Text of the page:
For future reference the Wikitravel:CIA World Factbook 2002 import can be found at Talk:Costa Rica/CIA World Factbook 2002 import
Regions of Costa Rica
I was wondering if there is a standard criteria for naming regions in countries or if it is done out of the blue. The Costa Rican government has established official regions with official region names that do not coencide with the ones established here, and I, being costarricense, can testify that no one knows the regions by those names. They seem made up to me.
Here is a document which states the official names of the regions in spanish.
The original region names were:
- -Región Central
- -Región Pacífico Norte
- -Región Pacífico Central
- -Región Pacífico Sur
- -Región Norte
- -Región Atlántica
and the current region names are (as of President Rodrigo Carazo Odio's administration):
- -Huetar Atlántica
- -Huetar Norte
both names and definitions are understood throughout the nation, by the population and officials.
The document I stated before also details the limits of each region, as well as other information, such as population, cantons, cities, climate, and geography, among other useful information. Although the population information is outdated as it is based on the 2000 census and not the more recent 2011 census.JosepaXD 10:04, 9 January 2013 (EST)
- Hi JosepaXD! Thanks for your question. Here is the link to the policy about naming the regions .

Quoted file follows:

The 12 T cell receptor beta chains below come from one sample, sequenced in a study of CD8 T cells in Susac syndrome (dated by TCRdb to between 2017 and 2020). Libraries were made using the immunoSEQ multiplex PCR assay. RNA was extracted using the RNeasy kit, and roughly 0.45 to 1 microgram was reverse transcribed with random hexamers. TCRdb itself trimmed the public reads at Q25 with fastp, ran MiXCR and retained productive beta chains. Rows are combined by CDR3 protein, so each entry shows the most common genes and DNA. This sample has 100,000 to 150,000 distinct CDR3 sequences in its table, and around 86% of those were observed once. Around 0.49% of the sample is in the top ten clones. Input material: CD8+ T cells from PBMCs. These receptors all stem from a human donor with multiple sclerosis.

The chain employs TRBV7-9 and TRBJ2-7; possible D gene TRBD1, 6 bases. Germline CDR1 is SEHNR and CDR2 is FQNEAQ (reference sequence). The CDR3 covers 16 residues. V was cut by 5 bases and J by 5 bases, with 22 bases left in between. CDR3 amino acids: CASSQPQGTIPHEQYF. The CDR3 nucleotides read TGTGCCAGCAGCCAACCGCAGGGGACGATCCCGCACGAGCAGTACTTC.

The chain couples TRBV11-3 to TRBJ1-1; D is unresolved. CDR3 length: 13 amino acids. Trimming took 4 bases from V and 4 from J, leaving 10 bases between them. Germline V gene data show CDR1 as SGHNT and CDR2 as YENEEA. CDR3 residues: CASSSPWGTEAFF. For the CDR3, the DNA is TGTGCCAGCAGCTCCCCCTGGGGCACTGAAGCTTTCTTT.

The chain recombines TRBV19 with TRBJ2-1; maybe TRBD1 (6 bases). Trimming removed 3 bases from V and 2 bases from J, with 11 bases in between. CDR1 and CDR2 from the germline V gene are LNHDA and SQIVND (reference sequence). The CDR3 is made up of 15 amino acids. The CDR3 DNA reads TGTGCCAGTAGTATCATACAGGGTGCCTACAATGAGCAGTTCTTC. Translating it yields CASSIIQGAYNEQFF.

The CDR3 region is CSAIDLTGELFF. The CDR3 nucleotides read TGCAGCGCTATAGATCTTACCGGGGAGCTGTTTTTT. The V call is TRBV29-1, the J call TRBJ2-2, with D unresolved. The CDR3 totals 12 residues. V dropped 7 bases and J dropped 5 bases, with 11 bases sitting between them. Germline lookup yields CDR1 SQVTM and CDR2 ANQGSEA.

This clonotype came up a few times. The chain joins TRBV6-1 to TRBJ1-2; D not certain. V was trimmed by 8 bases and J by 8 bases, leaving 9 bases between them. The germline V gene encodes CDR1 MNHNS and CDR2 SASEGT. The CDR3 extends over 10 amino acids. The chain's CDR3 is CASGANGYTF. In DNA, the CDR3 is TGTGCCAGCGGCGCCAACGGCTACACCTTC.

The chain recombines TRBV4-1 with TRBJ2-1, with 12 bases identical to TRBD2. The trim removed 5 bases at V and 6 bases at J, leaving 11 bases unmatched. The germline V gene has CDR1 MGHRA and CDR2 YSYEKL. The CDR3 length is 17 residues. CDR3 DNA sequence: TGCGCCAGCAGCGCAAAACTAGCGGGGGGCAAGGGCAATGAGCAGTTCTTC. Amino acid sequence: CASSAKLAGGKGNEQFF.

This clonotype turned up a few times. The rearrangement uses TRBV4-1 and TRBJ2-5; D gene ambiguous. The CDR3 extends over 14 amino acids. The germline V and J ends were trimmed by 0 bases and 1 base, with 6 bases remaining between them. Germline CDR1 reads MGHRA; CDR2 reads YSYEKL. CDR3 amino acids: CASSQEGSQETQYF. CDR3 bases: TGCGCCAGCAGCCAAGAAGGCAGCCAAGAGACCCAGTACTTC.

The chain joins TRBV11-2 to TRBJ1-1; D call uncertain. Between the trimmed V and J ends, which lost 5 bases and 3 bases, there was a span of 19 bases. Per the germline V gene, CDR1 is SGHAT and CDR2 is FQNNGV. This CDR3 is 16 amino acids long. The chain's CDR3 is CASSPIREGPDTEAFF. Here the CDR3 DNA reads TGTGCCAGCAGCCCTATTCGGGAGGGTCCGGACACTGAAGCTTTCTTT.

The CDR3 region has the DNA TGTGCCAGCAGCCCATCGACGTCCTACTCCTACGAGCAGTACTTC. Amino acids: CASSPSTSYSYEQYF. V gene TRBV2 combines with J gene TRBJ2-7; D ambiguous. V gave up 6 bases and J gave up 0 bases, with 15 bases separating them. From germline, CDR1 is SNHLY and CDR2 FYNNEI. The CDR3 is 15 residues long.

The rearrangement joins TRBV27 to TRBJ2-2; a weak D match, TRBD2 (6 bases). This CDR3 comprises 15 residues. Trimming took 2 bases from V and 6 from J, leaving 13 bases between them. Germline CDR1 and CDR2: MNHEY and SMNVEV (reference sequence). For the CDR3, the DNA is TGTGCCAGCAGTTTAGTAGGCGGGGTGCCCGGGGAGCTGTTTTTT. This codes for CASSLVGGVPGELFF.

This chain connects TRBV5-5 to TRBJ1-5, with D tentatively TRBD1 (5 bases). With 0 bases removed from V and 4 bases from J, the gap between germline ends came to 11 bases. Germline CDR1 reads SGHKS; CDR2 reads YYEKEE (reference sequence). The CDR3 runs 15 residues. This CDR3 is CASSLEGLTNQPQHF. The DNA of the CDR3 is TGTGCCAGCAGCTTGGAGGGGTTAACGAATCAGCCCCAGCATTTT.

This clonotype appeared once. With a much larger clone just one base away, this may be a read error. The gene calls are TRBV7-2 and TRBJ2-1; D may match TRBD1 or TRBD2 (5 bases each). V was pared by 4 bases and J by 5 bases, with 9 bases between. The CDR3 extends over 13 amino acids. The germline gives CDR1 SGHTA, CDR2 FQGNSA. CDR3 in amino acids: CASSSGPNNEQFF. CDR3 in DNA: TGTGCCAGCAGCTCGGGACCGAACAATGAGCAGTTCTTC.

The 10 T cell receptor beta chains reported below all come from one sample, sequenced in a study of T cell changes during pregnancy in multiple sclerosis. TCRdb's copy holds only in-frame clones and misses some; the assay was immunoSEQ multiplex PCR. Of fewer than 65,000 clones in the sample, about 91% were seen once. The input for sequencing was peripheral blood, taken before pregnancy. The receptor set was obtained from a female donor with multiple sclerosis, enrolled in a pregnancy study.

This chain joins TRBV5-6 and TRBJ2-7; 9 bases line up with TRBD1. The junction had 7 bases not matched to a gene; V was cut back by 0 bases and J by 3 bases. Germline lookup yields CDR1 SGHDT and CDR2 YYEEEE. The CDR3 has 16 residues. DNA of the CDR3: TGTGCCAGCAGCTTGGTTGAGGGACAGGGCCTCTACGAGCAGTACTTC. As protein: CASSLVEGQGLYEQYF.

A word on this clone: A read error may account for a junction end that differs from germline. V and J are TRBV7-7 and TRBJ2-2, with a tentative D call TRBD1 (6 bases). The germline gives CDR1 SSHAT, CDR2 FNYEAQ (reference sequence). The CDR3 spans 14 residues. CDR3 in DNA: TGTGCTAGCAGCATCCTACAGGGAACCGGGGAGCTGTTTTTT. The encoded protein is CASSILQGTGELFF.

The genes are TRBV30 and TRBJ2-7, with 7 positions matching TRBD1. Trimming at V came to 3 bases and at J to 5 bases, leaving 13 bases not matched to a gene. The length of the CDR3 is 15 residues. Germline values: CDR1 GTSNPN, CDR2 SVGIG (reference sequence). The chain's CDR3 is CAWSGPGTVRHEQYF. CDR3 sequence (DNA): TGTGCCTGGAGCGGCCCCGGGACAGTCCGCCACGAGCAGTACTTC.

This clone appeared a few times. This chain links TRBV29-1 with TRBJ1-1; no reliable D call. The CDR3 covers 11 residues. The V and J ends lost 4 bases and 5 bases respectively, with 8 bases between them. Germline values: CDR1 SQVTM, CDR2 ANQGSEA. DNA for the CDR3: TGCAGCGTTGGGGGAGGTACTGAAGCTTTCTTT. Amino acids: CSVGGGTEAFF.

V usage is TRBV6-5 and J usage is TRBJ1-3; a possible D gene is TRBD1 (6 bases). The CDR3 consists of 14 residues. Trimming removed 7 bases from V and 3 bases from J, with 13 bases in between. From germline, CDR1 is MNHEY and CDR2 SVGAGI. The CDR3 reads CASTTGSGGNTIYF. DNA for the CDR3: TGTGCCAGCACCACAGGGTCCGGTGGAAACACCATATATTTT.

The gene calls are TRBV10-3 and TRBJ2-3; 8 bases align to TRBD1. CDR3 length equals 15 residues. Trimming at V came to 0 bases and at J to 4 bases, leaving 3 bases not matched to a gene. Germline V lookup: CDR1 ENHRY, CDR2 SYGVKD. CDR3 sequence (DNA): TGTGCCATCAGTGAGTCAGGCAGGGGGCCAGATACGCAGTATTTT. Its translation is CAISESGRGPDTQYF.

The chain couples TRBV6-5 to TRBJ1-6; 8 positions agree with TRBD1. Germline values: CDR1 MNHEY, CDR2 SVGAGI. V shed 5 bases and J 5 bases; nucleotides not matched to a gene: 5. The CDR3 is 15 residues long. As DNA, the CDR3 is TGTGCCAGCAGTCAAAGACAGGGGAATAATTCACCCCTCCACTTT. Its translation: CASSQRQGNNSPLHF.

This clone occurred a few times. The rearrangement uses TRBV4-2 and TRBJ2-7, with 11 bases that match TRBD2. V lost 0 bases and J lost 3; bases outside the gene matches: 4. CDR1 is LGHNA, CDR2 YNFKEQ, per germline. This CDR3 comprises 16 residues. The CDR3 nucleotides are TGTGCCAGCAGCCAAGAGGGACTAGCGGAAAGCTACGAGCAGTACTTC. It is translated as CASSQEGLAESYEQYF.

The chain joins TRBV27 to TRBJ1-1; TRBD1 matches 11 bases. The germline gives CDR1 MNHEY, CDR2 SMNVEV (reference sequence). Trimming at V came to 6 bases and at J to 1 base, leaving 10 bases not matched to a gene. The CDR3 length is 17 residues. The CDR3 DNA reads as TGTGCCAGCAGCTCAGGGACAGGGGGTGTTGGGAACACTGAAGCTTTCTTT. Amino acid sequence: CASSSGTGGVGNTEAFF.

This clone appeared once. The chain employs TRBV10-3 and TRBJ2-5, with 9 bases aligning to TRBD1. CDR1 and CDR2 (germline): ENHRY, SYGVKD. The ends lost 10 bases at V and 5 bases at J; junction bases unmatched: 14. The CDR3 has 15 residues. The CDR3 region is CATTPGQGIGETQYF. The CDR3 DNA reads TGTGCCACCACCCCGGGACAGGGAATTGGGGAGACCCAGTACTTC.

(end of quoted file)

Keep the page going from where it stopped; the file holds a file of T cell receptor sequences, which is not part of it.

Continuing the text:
- In this case, I would chose the names that are best recognized by locals and tourists. Let's see if someone from the community will respond in this conversation. If not, you as a costarricense, would probably make the best choice how to name the regions. Thank you! IBAlex 14:12, 9 January 2013 (EST)
Cities list Change Suggestion
I would suggest taking out Dominical from this list - Quepos and Golfito are much bigger than Dominical. It is not the largest in the South Pacific.
Also would suggest to change "Quesada" to "Cuidad Quesada". This is the proper name for that town. --Rohrmoser 21:32, 18 September 2010 (EDT)
When I click on San Jose from the Costa Rica page I get a different San Jose than when I click it in the Central Valley page. One tells me it is a redirect. Please check. --Rohrmoser 21:32, 18 September 2010 (EDT)
Whoever wrote the stay safe section is greatly overstaing Costa Rica's crime problem. (In relation to the pages of other, much more dangerous central American countries.)